Big Life works to protect the Greater Amboseli, 1.6 million acres at the center of one of the largest remaining savanna ecosystems in Africa. They collaborate with local communities to address poaching, human-wildlife conflict (HWC) and habitat destruction.
Amboseli is home to 2,000 elephants, 200 lions, 8 Eastern black rhinos and many other native species. Unfortunately, over 50 known elephants have been poached here since 2011, but Big Life is helping to reduce those numbers dramatically, such that only one was poached in 2017. They train, equip and employ local Maasai rangers to help in this effort. The program consists of hundreds of community rangers & field staff, over 2 dozen permanent outposts, mobile ranger units, tracker dogs and surveillance planes. The rangers conduct daily patrols on foot and by vehicle to detect and intercept illegal activity, monitor field cameras, and use night-vision and GPS to thwart poachers.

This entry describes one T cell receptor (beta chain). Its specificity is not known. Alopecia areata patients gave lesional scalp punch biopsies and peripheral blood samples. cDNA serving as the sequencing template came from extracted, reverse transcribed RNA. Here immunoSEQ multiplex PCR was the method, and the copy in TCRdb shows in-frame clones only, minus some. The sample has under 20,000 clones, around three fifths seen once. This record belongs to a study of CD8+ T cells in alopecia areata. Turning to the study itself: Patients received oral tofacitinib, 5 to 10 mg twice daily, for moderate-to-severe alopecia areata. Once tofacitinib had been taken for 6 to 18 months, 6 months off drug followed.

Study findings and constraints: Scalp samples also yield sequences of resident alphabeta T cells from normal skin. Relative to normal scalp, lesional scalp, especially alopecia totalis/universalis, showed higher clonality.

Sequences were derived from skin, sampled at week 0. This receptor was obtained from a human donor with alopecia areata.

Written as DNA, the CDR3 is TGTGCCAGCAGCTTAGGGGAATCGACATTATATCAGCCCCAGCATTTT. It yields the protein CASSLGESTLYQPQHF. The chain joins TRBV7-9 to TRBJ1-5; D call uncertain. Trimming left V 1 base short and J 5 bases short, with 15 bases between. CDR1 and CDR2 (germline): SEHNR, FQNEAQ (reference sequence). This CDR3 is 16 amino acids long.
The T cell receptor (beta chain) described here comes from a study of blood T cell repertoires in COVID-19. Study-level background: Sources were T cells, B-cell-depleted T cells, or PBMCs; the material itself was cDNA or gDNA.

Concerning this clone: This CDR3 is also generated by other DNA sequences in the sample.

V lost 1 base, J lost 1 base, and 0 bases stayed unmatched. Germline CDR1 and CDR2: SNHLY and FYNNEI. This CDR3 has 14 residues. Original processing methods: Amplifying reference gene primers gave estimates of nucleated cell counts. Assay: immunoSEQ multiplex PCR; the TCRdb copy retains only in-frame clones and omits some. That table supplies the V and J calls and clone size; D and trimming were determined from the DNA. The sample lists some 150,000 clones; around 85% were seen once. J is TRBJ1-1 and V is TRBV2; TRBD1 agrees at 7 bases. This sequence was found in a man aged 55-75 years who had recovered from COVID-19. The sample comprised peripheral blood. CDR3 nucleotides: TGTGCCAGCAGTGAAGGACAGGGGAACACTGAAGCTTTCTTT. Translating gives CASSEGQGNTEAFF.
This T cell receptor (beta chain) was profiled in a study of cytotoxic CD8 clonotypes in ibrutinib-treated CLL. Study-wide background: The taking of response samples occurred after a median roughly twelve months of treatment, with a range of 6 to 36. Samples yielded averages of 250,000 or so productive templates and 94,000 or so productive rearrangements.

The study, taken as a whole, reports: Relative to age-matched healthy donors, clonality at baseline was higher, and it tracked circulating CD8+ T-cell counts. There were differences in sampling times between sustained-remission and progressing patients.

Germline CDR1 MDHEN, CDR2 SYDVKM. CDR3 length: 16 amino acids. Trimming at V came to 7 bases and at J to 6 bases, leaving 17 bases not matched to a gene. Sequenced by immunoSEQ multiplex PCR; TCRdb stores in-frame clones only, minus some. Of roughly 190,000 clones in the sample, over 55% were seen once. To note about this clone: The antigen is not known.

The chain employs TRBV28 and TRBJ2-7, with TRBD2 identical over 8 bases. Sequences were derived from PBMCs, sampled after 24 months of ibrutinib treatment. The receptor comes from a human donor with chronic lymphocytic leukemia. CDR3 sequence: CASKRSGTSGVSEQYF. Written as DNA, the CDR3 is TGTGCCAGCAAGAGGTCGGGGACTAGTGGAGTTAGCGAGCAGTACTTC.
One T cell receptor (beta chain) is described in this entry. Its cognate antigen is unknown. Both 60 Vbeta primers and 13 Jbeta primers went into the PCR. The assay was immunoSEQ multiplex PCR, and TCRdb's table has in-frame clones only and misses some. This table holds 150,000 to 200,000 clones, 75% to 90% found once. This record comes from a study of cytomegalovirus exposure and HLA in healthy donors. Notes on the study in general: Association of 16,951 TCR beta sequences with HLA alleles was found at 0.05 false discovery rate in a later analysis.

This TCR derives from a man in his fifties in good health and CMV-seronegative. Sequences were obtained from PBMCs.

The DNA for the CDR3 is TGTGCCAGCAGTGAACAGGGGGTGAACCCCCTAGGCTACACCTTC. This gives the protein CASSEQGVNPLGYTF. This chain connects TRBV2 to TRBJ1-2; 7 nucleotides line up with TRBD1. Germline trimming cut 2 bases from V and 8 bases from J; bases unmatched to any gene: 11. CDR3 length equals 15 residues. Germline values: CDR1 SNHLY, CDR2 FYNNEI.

Human Wildlife Conflict can present an even bigger threat to animals, as people will sometimes kill those who raid their crops, kill their livestock, or harm them directly. Six elephants were killed here for these reasons in 2017, and seven more were victims of attacks (but recovered thanks to Big Life and their partners). Mobile ranger units help mitigate the frequency and aftermath of these events, acting as rapid response ‘buffers’ between humans and wildlife. While in the field, these same rangers help protect the very habitat to which it owes its wildlife abundance by preventing illegal logging, farming & charcoaling and by assisting in forest fire suppression.
In 2018 Bently Foundation awarded Big Life with a $100,000 grant to help support their ranger program and to make necessary structural & technological improvements to four of Big Life’s outposts in Kimana Sanctuary.
After an inspirational visit to Big Life in which we were truly able to put their security forces to the test*, Bently Foundation was inspired to award this exemplary organization with two additional $100,000 grants in 2020. These grants will support Big Life’s intricate anti-poaching intelligence program and their mobile ranger forces.